As much of our work involves people – understanding who they are, what they do (and are likely to do in the future), what makes them tick – culture should be our first port of call.
We at Truth see culture as the connections, influences and embedded codes that make us who and what we are (as individuals and as collectives). Culture is the basis for meanings to be created and it enables these meanings to be shared. Culture is the codes, ‘rules’ and norms that underpin the thoughts, actions and outcomes of everyday life.
Asking some simple questions can help make the meanings of this ‘thing called culture’ clearer. For example, why do certain colours become meaningful in highly specific and context-dependent ways? Why, for example, does red mean danger and black luxury in certain situations? And why does red mean sensuality and black mean death in other contexts? How do these definitions and differences happen? We could also ask questions about the legacies and histories and the stories and narratives that define culture.
Culture can be complex, multi-faceted, difficult to pinpoint at times and both residual and slow to change as well as in a constant state of flux. Culture is often layered and sometimes conflicting; there can be a struggle between different viewpoints, for example, views on the ideal body size/shape are highly cultural. Culture can seem daunting, particularly when we have the option of simply asking people what they think. Why bother with anything more complex when there are easier routes?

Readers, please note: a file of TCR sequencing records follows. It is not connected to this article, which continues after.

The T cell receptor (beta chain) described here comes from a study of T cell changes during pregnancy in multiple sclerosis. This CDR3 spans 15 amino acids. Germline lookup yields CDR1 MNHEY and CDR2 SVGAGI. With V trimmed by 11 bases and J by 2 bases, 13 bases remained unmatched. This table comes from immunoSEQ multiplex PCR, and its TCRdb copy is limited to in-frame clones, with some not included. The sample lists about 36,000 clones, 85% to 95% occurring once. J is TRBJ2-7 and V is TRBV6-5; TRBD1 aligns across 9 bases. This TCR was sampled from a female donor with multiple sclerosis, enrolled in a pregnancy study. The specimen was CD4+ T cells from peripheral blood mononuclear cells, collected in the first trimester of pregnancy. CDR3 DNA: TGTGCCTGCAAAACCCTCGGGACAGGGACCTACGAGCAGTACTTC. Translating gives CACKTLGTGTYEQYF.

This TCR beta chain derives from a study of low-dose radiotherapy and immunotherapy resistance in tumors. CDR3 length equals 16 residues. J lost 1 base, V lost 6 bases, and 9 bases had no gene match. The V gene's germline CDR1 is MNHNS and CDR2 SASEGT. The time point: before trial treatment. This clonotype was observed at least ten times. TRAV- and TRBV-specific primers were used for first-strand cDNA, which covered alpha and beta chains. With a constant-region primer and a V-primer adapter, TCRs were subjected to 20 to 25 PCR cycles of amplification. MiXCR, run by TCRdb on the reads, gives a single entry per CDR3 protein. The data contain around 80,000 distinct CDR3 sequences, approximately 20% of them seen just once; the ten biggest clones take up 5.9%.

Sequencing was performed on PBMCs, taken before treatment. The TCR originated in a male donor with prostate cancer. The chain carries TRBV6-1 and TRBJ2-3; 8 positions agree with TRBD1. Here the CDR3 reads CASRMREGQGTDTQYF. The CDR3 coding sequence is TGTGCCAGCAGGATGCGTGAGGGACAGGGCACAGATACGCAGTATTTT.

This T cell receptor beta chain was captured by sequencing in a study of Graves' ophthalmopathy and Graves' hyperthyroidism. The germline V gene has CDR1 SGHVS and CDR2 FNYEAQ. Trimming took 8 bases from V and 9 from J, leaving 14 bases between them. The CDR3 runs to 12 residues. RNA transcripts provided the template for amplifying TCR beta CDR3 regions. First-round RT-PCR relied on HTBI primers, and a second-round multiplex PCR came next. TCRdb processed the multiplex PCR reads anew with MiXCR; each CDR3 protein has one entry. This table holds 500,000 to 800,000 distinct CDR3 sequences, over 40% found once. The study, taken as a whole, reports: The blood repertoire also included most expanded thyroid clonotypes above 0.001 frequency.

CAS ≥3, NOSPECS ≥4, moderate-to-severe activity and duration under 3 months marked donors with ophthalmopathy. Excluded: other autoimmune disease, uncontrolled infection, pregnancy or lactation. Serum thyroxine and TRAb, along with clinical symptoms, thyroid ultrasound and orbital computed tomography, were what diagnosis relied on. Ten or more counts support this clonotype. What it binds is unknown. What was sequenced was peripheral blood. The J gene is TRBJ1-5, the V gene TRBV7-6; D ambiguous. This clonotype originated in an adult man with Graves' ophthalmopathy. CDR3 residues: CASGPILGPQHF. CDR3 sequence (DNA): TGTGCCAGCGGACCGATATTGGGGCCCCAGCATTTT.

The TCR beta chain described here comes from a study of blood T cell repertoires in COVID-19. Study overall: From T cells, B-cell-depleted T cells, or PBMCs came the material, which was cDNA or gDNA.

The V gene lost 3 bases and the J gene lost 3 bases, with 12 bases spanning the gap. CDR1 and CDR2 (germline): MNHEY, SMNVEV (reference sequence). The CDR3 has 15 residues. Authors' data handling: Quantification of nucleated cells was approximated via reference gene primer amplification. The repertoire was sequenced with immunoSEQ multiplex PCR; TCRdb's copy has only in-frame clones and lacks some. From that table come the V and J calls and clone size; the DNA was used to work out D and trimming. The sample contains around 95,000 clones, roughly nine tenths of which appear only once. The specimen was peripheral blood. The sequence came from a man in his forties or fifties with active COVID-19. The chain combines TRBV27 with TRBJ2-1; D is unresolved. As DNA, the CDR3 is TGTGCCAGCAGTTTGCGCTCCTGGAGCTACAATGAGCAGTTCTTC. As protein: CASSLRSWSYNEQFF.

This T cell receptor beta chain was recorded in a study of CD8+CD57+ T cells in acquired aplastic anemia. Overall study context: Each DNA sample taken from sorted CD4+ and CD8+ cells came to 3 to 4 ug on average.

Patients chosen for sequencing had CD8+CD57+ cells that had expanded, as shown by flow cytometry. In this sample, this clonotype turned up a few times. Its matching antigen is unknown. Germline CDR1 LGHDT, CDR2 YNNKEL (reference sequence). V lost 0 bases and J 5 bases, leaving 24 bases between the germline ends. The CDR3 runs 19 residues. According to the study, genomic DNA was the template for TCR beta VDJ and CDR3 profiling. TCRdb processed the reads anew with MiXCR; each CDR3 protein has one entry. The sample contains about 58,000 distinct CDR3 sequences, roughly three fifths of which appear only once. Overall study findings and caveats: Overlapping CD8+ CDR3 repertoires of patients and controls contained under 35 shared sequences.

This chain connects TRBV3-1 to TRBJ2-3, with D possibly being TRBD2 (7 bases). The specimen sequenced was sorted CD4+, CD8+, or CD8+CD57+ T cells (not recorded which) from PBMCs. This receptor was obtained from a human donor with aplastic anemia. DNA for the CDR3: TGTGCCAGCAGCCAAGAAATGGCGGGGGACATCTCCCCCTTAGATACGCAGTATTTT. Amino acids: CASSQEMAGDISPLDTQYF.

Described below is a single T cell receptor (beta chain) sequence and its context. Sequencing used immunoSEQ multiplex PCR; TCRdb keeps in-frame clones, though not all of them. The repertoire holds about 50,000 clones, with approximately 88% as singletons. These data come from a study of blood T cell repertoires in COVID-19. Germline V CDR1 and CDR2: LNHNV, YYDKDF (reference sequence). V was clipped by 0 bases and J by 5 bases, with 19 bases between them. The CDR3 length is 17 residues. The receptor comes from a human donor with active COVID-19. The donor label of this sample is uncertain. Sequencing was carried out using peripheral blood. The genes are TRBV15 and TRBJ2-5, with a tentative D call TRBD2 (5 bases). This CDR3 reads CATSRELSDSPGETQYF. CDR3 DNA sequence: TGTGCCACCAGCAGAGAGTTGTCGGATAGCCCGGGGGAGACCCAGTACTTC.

Culture operates at levels that we rarely engage with as people going about our everyday lives. Culture wraps itself around us; a meshwork of influences and shared meanings. The philosopher Ludwig Wittgenstein once used the example of riding a bike to illustrate a similar point; we ‘know’ how to ride a bike but most of us know nothing or very little of the physics and neuroscience of bike riding. In a sense, culture is like the bike - we just ‘ride’ it without introspection.
If we aren’t properly plugged into culture, we will miss the deeper truths, the changes that take place and the nuances that exist. Engaging with culture is important but not simple. We have to reflect on what culture is, what ‘it’ does as well as our current limitations in terms of how we see the world.
Culture is never a given; we always have to explore, assess and evaluate the influences on everyday lives in order to get the answers that make a difference. Culture is everywhere but we need to know where and how to look. We need to be able to find clues, to look for and follow cultural threads in and through a diverse range of sources.
Culture can be elusive and tends to do its work quietly and at a subconscious level. It lives in the stories we tell and the ways that we tell those stories. Culture permeates the rhythms and rituals that punctuate our lives. Culture is the force behind the symbols that we hold dear, whether religion, fashion, tech, books or furniture.
Culture is the nervous system of the lives we lead.